After walking 3 blocks from the car to the first of the art booths at the annual Art Festival in Highland Park (IL) I suspected there would be no way I could cover every display on every street of this wide-spread feast of art as I had done every past year.
It was HOT. Everyone had a water bottle or large cup of lemonade. Yes, I would hold a lemonade too, and aimed for its traditional spot at the end of the first long block. I walked slowly, looking at the displays along this side of the street.
Stunning huge glass urns, stunning paintings, stunning jewelry. It is a juried show and the entry fee is large assuring the most ambitious of works.
Compelling artwork. I turned into the display with the Second Place ribbon. How can one be chosen above another? This had dramatic women, ovals around ovals, long distorted fingers, strong on the geometric patterns. The artist, Julio C Garcia, brought his canvasses from his studios in San Diego, CA and Orange Park, FL.
There were several jewelry booths. I loved the one with heavy antique looking silver, some enhanced with colored stones. Although I lingered, I could not have chosen a favorite from among the pins, pendants, rings. Pam Fox said she doesn’t have a store, just a small website, she sells principally at shows. She came from Sarasota, FL.
Another jewelry display stopped me with its garish colors. But no, each piece by itself was sharply colorful; laid out together they were eye popping. So much work on each piece. He told me it was cloisonné and enameling, explaining that cloisonné was the wiring that separated the vitreous glass enamels. They, Alexa and Peter Smarsh, also came from FL. Key Largo.
Further along I was stopped by the playful banner announcing Vincent Van Gourd. And indeed there was every form and shape of gourd disguised as something else. I liked the very tall curved gourd musician playing his horn.
I hadn’t reached the lemonade stand yet, and sweat was running down my face. I made discreet wipes with already saturated tissues, and plodded along.
I was rewarded by a stand of paintings that had me laughing out loud as I looked and read the captions of one after the other. The paintings, rather small in scale compared to the others I had just seen, had elegant figures in interesting situations. These sharply dressed figures were animals in human stance, some mixed in with humans. They were intriguing even before you read the words which were sometimes painted on the picture, sometimes on cards next to the painting. The artist, Gene T. Brown from Urbandale, IA, told me his process is mixed media, and pointed out the paper collage that is so integrated that it is of one piece. I can never remember jokes, so I wrote down one of the captions. The painting is of two elegant men, really a fox and a rabbit, eating at a small well-set table. Very handsome picture. Here is the abridged caption: The hors d’oeuvres were perfect raw. The Hare was sure the entrée would be to die for. I laughed and laughed. Or do you have to be a member of our Pun Club? I asked whether everyone walked around his booth laughing out loud and he said No. A lady walked into the booth and was seriously studying one, and I said, “Isn’t it marvelous? And so cheap. It is only…” and here I stopped to look at the price, “…$500.” I walked away before I was tempted to reach into my pocket for the $500 I did not have.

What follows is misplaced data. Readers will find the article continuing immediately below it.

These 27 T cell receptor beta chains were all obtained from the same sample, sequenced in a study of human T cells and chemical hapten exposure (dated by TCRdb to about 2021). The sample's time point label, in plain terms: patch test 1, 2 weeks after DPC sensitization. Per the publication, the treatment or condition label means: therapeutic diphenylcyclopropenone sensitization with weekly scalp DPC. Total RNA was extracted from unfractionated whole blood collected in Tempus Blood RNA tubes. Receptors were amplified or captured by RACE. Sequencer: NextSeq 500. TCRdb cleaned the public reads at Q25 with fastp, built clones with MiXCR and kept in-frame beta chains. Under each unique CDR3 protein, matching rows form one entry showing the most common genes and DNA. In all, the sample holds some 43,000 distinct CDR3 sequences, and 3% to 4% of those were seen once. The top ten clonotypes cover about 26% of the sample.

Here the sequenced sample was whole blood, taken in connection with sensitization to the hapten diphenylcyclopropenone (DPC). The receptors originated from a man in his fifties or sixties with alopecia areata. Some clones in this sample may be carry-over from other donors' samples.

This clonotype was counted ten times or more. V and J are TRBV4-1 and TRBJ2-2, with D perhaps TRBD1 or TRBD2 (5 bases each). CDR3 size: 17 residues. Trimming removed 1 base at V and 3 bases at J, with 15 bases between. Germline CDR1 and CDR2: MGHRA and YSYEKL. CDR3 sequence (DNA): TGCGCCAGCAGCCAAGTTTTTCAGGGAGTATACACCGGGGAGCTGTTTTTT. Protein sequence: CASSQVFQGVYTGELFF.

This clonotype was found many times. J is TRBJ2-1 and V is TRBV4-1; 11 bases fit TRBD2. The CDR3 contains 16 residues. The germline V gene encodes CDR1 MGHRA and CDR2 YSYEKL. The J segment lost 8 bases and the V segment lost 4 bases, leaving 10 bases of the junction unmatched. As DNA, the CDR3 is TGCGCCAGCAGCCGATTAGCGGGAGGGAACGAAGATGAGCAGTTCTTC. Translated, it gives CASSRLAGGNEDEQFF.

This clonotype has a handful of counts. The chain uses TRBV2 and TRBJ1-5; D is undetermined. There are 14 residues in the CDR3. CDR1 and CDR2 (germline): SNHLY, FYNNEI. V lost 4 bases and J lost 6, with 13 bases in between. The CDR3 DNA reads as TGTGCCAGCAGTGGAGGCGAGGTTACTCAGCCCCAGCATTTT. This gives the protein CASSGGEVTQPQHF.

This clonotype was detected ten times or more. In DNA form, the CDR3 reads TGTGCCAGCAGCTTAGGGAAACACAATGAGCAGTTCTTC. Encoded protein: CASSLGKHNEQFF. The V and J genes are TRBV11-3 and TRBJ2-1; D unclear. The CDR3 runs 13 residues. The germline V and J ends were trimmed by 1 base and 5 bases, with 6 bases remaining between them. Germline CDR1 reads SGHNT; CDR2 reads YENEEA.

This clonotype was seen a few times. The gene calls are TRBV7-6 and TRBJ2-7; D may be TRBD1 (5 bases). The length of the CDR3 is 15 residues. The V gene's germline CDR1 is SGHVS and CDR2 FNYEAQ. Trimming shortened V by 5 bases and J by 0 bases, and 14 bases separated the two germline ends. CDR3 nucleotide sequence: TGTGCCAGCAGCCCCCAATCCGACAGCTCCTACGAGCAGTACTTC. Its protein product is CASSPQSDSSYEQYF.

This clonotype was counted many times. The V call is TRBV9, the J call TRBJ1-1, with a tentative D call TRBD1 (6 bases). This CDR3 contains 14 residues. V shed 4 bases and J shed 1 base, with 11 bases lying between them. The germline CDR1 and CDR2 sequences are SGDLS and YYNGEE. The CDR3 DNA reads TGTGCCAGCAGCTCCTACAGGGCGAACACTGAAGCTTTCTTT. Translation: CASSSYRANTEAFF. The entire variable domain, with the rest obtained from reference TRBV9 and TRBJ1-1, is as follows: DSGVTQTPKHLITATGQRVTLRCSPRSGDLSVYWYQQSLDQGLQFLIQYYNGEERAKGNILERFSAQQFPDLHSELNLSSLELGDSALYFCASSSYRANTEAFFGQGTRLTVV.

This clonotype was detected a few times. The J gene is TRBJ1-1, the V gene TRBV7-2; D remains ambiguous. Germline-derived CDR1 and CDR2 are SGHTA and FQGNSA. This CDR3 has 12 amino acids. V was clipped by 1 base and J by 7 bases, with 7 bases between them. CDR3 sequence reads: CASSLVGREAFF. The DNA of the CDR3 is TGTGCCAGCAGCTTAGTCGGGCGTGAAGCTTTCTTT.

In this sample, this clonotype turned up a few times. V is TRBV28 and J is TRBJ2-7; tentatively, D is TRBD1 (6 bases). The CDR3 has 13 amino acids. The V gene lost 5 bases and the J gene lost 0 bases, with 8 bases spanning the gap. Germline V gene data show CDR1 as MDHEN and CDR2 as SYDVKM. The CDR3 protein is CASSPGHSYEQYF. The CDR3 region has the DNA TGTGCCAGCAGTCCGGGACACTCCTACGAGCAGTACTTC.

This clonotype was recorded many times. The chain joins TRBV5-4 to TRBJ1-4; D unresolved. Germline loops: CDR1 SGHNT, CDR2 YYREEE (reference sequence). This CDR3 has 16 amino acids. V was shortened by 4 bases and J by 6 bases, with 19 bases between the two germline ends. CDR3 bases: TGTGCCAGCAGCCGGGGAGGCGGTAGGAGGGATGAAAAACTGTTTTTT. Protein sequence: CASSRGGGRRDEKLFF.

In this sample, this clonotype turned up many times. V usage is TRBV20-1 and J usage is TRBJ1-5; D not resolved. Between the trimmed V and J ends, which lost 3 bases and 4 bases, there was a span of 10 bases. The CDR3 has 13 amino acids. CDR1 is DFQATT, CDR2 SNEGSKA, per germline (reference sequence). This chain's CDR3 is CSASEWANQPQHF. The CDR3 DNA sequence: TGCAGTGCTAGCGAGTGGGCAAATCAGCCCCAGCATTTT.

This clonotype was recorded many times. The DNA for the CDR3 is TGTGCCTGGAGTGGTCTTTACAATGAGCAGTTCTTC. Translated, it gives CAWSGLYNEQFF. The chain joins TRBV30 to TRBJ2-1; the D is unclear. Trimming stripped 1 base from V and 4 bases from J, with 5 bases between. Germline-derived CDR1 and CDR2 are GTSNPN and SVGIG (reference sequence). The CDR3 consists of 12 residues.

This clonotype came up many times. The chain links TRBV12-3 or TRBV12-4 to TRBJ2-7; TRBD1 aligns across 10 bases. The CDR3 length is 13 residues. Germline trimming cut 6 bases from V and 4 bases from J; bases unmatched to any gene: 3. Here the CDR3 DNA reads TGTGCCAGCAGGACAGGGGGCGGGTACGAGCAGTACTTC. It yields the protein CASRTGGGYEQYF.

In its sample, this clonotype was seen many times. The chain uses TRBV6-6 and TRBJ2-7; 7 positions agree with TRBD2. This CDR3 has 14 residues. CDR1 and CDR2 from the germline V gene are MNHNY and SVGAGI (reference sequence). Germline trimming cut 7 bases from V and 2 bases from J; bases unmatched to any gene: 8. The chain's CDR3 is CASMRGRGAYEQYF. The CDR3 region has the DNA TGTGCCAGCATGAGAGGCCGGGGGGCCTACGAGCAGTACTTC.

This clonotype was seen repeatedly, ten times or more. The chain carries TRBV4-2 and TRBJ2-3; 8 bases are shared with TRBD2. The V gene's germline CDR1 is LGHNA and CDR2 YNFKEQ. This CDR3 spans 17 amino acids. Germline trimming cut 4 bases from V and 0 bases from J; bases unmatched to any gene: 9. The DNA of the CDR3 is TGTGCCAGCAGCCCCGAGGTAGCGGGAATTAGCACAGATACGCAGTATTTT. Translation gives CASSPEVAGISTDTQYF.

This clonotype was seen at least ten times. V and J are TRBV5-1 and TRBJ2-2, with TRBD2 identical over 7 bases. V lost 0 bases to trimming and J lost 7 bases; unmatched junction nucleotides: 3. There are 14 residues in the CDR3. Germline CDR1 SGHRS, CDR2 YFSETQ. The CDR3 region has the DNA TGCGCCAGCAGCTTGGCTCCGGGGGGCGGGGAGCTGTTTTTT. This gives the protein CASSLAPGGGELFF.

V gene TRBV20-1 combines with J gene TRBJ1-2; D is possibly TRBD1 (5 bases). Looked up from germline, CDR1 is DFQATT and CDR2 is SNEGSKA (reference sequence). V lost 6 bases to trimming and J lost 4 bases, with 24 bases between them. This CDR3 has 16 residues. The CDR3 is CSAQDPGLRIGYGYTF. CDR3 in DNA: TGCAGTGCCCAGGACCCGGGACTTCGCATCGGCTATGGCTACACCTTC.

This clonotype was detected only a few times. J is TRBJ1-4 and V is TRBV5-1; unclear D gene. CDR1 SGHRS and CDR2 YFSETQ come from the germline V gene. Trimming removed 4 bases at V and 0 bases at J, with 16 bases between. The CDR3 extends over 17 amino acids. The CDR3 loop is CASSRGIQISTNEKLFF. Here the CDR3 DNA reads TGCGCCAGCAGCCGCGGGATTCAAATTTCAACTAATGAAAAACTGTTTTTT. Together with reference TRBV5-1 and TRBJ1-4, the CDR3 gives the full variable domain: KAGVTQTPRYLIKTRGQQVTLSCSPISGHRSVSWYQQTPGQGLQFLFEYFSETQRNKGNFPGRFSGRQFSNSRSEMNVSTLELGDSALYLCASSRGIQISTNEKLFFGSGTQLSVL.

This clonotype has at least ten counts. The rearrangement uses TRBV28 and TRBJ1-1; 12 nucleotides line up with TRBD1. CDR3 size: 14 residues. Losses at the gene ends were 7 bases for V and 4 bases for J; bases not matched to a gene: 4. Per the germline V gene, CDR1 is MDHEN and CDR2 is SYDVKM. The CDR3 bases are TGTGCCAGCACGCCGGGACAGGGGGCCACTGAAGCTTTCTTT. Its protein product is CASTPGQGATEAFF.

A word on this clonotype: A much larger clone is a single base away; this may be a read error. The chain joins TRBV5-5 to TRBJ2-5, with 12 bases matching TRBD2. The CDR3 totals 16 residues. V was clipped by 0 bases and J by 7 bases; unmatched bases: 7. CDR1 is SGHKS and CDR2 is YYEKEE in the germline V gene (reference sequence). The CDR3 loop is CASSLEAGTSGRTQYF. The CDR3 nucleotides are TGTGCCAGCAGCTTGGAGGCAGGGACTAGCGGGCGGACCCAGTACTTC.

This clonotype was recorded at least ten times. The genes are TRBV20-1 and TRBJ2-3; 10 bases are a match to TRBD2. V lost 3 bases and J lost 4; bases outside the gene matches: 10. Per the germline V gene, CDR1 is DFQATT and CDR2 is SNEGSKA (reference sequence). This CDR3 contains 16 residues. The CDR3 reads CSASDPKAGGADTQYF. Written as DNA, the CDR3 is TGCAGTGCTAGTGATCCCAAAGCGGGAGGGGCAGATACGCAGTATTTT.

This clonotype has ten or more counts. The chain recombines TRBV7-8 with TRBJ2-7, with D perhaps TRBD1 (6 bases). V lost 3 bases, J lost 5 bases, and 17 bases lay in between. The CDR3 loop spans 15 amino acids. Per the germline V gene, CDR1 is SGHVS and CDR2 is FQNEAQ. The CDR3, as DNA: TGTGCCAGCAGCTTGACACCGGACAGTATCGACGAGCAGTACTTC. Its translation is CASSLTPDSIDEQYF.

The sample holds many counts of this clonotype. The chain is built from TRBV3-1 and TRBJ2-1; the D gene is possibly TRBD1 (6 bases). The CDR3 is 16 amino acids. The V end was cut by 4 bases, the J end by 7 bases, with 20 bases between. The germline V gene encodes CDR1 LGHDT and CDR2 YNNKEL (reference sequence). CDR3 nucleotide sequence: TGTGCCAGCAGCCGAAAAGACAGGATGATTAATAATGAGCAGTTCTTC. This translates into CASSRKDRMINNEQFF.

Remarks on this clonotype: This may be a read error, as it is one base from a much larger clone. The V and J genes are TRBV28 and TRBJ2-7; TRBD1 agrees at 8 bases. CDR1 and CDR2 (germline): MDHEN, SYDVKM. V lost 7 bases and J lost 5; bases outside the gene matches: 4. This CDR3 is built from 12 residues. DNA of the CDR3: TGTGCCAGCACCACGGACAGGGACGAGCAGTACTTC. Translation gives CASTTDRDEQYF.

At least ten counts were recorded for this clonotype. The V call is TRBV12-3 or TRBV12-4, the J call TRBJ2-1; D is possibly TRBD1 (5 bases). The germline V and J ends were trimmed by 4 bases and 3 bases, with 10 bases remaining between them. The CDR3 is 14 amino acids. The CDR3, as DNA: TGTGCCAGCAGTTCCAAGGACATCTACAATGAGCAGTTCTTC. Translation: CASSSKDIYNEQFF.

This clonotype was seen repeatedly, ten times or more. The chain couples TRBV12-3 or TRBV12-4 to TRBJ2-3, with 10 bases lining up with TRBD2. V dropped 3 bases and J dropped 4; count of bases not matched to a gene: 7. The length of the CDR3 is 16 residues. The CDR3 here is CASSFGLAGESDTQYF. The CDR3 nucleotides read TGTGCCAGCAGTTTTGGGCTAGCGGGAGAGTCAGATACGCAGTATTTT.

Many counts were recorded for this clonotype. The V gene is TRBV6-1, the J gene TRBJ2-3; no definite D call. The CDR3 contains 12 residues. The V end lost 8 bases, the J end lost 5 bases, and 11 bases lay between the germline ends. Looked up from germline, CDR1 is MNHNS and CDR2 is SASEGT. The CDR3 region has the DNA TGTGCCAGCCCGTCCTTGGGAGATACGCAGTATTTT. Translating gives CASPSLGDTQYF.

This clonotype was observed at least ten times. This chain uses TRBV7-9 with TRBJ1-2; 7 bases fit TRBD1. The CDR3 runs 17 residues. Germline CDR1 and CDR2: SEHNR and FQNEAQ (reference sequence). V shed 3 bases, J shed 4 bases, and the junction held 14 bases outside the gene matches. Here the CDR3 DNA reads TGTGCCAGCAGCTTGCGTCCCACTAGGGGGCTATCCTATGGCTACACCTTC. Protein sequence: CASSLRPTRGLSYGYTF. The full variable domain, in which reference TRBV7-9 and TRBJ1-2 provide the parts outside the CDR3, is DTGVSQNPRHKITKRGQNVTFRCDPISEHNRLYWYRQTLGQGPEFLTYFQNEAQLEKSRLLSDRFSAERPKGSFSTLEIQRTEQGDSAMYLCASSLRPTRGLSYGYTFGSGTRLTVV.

The lemonade stand at last. Five young people working fast to service the waiting crowd. Ice, sugar, lemon juice and a half of a squeezed lemon rind. It was real lemon because I was spitting out pits all the way to the bottom of the cup.
I told myself to get back to the car, and returned on the opposite side of the street. There I was impressed by huge paintings that had the main picture against a background of color that looked like pointillism, but on closer look were golf balls, buttons, clothes pins, paint brushes, dominos, coca cola bottle, belt buckles, all sorts of hardware. Whatever you have in your junk drawer was glued to his canvas and painted. A father was telling his kid, “Look, look, here’s a hammer, look a scissors,” pointing to the amazing range of nonsense on the background. The kid was not impressed. The paintings were large, 4’X 5’. The artist, Terry Cannon of Signal Mountain, TN, told me he sold two today, Sunday. I congratulated him.
The crowds were huge, and making it more crowded were their dogs and their baby buggies, but they appeared to be “lookers” like me. This was confirmed by the few artists I asked directly. The sales were good Friday, and better on Saturday. Sunday the artists were the entertainment.
Despite the oppression of the heat, I stopped at several other booths as I made my way back to the car. The flyers had announced that 250 artists were there on the streets. I was reluctant to leave after such a small sampling. I passed a Hinckley table with a stack of pointy cups and drew free water from the huge dispenser. I looked at the man and asked, “Has anyone poured it on his head?” He said, “No, but go ahead if you want to.” I said, “I want to but I won’t” and drank it instead.
As I dragged through the lot to my car, I could hear the quick step of a hurrying person who called, “Is this the way to the station?” and when I re-directed her, she ran away. Only a tight train schedule could make one move that fast, I thought.
As I drove away with the air conditioning blasting, I thought to push the button on the car panel that records the outside temperature. Are you ready for this? 98 degrees.
Were we all crazy? 98 degrees! As Noel Coward said, “Mad dogs and Englishmen go out in the midday sun.” And we sure weren’t Englishmen.